Don't get me wrong; these rules made sense when a proper woman was a housewife managing a bevy of maids, therefore uncapable of physical exercise (carrying parasols, opening doors) and, instead of jeans and t-shirts, had to wear crinolin dresses (extending hands, pulling out chairs). In other words, two hundred years ago. But now? Demeaning as hell. Don't get me wrong; if a guy does any of these things for me, I'll smile and say thank you, the polite and superficial bitch that I am. I would not, however, be surprised if later, that same guy treats me as his inferior.
I do, however, hear that many women actually enjoy being treated this way, so, to be honest, I don't know what to teach my sons in this regard. I just keep my mouth shut and hope they will figure the right thing out for themselves by observing their peers, whatever that right thing is.
Back to our manners. So, dynamic or static? Webster happens to agree with me:
"Main Entry: man·ner Function: noun Etymology: Middle English manere, from Anglo-French, from Vulgar Latin *manuaria, from Latin, feminine of manuarius of the hand, from manus hand — more at manual Date: 12th century ... plural : social conduct or rules of conduct as shown in the prevalent customs (Victorian manners)..."
I would opine that, since our lifestyles change constantly, then so should our prevalent customs, and rules of social conduct. If you don't do unto others what you do not wish on yourself, you will be fine in any day and age. Basically, if you don't want to see another person's half-processed food, along with their dental fillings, then don't chew with your mouth open. And so on. And that is what we should teach to our children.
Just saw this at a local pharmacy. What marketing genius comes up with this shit? Yeah, sure, that's what every mother wants - a thermometer that would make her baby never wake. Check out how she's aiming it precisely at the baby's temple. Finally looking forward to that uninterrupted sleep, right, mommy, you killer bitch?!
An entertaining discussion is unfolding on PAN right now about taking your shoes off when in somebody's house. This reminded me. Can't go into detail, but I am expecting up to 70 people over at my house in a few weeks. This is December in the snow belt, which means the street is full of all kinds of mud and sleet and various ice-melting salts. Since my guests will be parking along the street, they'll be bringing all that cool stuff into my house. Hence my dilemma. I'm going to say up front I don't believe in forcing your guests to take their shoes off. Not only is it IMO rude to the guests, it also requires me, the host, to crank up the heat as my guests are now barefoot. Furthermore, 70 pairs of shoes in a neat pile on the floor is not a sight I'm looking forward to. So that is definitely out. My question to you is, Is there any polite way to offer my guests an option to kinda-sorta wipe their shoes on something when they come into the house? In our group of friends, we wipe 'em with paper towels when we come in. But that's close friends, not a large group of relative strangers. Any ideas? Two suggestions that I got so far are 1)get a huge rug or a huge piece of carpet and spread it on (& possibly also next to) the porch. And, 2)get a bunch of old towels and have them use those as they come in; replacing the towels as they get dirty. Any other thots? Please share in the comments, I need input badly, the more the better. Oh yeah, worst case scenario, our carpet is crappy and at least ten years old, so no big deal if it gets a lil dirty. Luckily we never got around to putting in hardwood. I'm just thinking that messy, salty carpet will be a turnoff to the guests themselves.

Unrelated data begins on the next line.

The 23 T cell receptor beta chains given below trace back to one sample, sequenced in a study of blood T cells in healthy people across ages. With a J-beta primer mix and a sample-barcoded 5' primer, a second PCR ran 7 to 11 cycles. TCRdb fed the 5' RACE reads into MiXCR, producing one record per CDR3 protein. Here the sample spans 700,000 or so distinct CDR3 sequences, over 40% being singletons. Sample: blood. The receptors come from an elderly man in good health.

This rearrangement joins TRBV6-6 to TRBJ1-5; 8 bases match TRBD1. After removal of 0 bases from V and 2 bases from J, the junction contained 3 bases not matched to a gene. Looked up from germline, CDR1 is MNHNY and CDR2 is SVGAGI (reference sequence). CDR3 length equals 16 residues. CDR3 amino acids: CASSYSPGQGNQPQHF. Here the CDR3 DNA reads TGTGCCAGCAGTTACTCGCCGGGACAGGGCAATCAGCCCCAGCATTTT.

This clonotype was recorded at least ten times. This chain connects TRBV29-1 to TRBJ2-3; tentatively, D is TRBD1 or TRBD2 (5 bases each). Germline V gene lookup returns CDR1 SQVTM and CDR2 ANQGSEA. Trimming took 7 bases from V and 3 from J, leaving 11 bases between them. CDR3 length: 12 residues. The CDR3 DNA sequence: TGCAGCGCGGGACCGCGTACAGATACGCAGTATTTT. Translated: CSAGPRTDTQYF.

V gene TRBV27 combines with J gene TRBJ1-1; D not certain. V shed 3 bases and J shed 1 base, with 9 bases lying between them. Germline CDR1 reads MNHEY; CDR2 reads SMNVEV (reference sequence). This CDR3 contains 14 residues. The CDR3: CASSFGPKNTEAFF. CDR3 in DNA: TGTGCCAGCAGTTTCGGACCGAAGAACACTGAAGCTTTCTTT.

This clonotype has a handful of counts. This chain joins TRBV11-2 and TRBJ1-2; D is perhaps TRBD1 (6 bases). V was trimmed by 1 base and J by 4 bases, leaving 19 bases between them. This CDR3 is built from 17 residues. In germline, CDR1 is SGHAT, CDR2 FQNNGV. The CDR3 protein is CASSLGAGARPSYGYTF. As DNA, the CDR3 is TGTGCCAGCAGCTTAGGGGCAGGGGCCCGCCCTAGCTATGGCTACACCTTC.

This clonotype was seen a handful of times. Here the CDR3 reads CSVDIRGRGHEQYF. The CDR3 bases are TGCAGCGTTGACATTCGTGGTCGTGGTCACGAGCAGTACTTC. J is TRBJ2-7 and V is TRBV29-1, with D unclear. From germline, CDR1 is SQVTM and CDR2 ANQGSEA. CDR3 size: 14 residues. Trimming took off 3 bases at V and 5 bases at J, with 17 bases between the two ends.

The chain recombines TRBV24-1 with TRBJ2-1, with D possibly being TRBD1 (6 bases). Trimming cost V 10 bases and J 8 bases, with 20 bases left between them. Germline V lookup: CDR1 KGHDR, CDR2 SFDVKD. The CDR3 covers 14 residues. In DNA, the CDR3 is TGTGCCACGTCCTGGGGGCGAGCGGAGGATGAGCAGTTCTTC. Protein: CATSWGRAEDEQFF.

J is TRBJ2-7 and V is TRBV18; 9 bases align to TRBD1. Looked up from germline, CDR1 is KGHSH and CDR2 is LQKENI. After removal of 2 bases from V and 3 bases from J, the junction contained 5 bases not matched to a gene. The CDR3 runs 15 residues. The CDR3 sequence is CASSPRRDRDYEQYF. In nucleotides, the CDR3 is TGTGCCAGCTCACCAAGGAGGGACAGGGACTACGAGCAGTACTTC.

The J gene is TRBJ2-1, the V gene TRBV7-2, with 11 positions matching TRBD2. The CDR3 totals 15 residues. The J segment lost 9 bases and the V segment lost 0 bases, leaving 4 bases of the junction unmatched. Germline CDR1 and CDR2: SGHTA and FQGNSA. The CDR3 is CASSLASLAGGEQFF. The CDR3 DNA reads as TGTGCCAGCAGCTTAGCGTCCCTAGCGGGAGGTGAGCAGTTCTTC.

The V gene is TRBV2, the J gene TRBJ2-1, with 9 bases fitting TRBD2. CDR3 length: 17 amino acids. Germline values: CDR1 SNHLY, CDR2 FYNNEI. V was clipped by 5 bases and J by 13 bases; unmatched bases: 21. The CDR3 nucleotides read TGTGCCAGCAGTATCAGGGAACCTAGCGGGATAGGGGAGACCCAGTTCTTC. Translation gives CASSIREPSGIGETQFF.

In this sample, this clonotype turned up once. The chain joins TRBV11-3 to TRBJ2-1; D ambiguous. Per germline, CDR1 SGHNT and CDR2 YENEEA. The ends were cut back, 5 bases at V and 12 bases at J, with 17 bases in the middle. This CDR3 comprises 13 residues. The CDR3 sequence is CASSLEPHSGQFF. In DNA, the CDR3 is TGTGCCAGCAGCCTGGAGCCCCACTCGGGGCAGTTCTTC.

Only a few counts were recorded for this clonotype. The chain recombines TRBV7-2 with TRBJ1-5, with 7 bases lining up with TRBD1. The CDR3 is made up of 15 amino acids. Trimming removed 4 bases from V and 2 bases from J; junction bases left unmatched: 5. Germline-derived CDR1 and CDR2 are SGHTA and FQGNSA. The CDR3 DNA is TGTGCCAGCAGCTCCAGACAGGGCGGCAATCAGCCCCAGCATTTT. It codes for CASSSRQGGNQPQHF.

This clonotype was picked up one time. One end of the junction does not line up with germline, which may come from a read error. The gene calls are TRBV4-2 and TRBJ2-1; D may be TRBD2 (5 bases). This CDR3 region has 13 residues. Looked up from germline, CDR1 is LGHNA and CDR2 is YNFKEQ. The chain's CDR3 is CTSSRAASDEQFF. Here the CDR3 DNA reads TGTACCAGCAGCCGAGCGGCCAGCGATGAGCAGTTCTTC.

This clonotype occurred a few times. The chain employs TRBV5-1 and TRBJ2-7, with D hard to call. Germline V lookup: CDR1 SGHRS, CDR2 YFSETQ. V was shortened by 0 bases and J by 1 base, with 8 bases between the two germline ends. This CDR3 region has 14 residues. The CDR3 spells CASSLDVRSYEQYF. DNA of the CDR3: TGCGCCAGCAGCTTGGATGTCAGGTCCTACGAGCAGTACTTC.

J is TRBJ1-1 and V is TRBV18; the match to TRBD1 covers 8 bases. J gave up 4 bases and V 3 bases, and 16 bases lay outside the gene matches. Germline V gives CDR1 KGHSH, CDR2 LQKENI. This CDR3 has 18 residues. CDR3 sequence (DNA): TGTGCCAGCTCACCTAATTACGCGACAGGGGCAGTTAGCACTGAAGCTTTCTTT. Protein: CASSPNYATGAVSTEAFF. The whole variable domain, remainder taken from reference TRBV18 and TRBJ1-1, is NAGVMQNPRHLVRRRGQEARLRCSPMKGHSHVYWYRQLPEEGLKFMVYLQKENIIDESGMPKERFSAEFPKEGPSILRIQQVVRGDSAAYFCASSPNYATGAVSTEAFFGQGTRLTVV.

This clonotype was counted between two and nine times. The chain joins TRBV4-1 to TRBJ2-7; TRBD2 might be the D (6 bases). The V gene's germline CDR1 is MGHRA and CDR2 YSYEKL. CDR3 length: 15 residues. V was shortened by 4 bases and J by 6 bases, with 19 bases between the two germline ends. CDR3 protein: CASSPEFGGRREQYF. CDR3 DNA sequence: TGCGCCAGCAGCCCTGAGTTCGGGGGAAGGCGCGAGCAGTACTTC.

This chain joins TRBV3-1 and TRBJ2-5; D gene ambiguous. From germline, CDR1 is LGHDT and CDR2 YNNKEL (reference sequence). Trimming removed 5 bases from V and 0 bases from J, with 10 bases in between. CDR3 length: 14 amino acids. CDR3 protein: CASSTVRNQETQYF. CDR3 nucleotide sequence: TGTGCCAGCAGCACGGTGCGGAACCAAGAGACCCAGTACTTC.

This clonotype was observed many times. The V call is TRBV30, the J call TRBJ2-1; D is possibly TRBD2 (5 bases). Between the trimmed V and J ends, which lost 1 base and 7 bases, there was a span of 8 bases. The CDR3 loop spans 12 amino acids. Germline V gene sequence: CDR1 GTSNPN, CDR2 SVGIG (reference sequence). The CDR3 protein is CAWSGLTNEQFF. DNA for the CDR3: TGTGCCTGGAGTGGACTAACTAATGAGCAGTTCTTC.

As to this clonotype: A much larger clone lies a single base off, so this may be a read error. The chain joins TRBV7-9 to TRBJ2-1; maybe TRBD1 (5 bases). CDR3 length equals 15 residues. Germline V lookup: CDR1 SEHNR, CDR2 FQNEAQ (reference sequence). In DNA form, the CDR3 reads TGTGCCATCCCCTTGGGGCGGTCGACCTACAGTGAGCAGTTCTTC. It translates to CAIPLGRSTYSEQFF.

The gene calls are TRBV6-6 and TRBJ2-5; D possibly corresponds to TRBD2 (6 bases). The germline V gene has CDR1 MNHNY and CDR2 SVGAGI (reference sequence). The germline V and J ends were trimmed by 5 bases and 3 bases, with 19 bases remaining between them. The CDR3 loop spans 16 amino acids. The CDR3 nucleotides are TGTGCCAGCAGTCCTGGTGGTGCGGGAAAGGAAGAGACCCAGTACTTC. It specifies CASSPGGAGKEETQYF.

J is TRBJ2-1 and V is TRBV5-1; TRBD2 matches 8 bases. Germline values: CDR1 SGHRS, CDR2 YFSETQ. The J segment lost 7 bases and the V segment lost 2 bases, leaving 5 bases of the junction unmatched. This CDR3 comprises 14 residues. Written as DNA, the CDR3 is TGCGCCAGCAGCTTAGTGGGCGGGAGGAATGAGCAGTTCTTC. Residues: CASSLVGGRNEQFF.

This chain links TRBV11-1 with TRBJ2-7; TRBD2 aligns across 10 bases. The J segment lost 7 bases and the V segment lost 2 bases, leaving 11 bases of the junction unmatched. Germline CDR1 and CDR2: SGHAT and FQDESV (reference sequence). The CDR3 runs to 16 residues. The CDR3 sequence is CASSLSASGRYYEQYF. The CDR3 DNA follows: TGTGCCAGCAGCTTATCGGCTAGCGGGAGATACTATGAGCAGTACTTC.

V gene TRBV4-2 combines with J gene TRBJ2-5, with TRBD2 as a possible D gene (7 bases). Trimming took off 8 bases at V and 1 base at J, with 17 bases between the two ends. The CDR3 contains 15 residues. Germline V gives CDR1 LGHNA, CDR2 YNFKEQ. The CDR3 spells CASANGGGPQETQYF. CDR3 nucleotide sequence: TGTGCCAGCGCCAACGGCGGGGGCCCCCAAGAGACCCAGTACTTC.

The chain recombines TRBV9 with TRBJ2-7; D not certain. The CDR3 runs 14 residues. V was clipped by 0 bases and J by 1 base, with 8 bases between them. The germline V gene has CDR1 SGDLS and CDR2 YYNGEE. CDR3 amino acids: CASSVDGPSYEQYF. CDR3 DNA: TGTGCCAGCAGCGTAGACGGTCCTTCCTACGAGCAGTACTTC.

I am, actually, re-reading it, as I read Lolita for the first time about 20 years ago, and in Russian. Things I noticed so far:
1) The English version is far better written than the Russian. I remember that in the Russian one, some words and phrases were really awkward and unnatural-sounding. It appears that they are carbon-copy translations of equivalent English phrases.
2) I was in my early 20s last time I read it, so I've been used to imagining Humbert Humbert as an older, wrinklish guy. I realized when I opened Lolita this week, that HH had to be in his mid-to-late thirties when the story took place - younger than I am now. That gave me a pause.
3) Before I had a family and life experience, I used to think of HH as a refined European gemtleman, very well-mannered, but most importantly, really polished inside and out. Reading the first few chapters, I saw with a start that HH is, instead, a pompous asshole, full of himself, with no regard for others. Then again, aren't we all? Aren't we all.
In other news, I discovered a lot of good blogs during my recent Internet travels. I finally have a spare minute now, so I'm going to update my links. Enjoy.
PS. Updated. You know lolcats, right? This girl has LOLHOUSE!! As in lolcats+House, MD. Awesome. Go check it out.
Blogging is like the opposite of sex. You miss a few days, and suddenly you don't feel like doing it anymore. Anyway.